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The Hobby Hole: Beginner’s guide to riding a motorcycle

The course included technical demonstrations and hands-on exercises, ending with a ride on one of Calgary’s busiest roads.

Motorcycle riding is considered a dangerous sport by many. So dangerous, your mother wouldn’t want you doing it. In a car, you’re surrounded by metal, airbags, and glass, but on a motorcycle, all you have are your wits, your safety gear (helmet, jacket, gloves, pants, boots), and hopefully, the experience needed to stay safe. 

Why would you ever want to ride a motorcycle? For myself, riding a motorcycle is a distinct mix of adrenaline and excitement that keeps you coming back for more. It is something you have to try to fully understand!

While motorcycle riding is undeniably dangerous, it can be done safely. However, many of the skills needed to ride safely should be taught by certified instructors. In this edition of the Hobby Hole, I detail how to take your very first step into a motorcycling journey, and that involves taking a beginner’s motorcycle course. 

Alexander Cheung A 250cc Kawasaki Ninja motorcycle, one of the course motorcycles. It is relatively lightweight and easy to learn on.

Finding a school

Generally in life, one size does not fit all. 

In Edmonton and Calgary alone, there are over a dozen schools that offer motorcycle courses. If you’re new to motorcycling, I would definitely recommend that you contact schools of interest and ask questions such as: 

  • What concepts do they teach? 
  • How many students are in a class? 
  • What bikes does the school provide? 
  • What are the qualifications of the instructors?

Doing the legwork on finding the right school will ensure that you have a solid foundation to build your motorcycling journey on. I recommend that you stay away from schools with high student-to-instructor ratios, as one-on-one feedback is critical in the early stages of learning. Additionally, schools that use bikes that look scuffed, or aren’t mechanically sound, are a big red flag.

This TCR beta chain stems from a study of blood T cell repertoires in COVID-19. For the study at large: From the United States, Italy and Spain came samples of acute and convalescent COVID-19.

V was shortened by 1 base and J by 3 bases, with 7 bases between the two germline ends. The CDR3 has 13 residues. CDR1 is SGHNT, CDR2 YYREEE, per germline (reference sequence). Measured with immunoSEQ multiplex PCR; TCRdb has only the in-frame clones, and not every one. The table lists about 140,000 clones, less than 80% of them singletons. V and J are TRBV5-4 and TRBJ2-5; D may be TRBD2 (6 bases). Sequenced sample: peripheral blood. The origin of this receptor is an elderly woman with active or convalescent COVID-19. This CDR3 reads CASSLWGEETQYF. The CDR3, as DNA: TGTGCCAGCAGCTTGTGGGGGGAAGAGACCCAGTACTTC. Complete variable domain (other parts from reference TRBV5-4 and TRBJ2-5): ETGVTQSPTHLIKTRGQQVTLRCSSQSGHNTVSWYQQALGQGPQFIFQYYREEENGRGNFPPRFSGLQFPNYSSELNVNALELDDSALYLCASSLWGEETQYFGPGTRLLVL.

I chose Shifting Motorcycle School in Calgary because I liked the instructor, Ryan Cuddy, as well as the semi-private five-to-one student-to-instructor ratio. I also considered Little Johnny’s Motorcycle Academy in Calgary as well; they seemed well-informed and suitable for new learners. 

Taking the course

Alexander Cheung My instructor, Ryan Cuddy, giving us a technical demonstration of emergency braking before letting us try it on the lot ourselves. 

My course, taken with the Shifting Motorcycle School in Calgary, involved two back-to-back, seven hour days over the weekend, followed by a road ride. There was also a three hour Zoom classroom session.

On Thursday evening, I attended the three hour introduction to motorcycling session via Zoom. There, the instructor covered the basics of riding apparel, safe handling, functioning, and the theory-based content. 

The hands-on portion of the course took place in a parking lot, running from 9 a.m. to 4 p.m. Throughout the course, Cuddy made it clear that baby steps and incremental improvements over the weekend were the goal.

The learning curve for motorcycling is steep. Whenever you ride, you have to worry about seven things simultaneously. These include the clutch (left handle lever), the throttle (right handle), the shifter (next to the left foot peg), the front and rear brakes and finally — the processes involved in keeping the bike upright. For those who don’t know, you have to shift your own gears on a motorcycle, like a manual transmission car! The process of learning how to shift gears on a motorcycle alone can take a day to learn properly. 

Alexander Cheung My classmates lining up before a drill in the parking lot.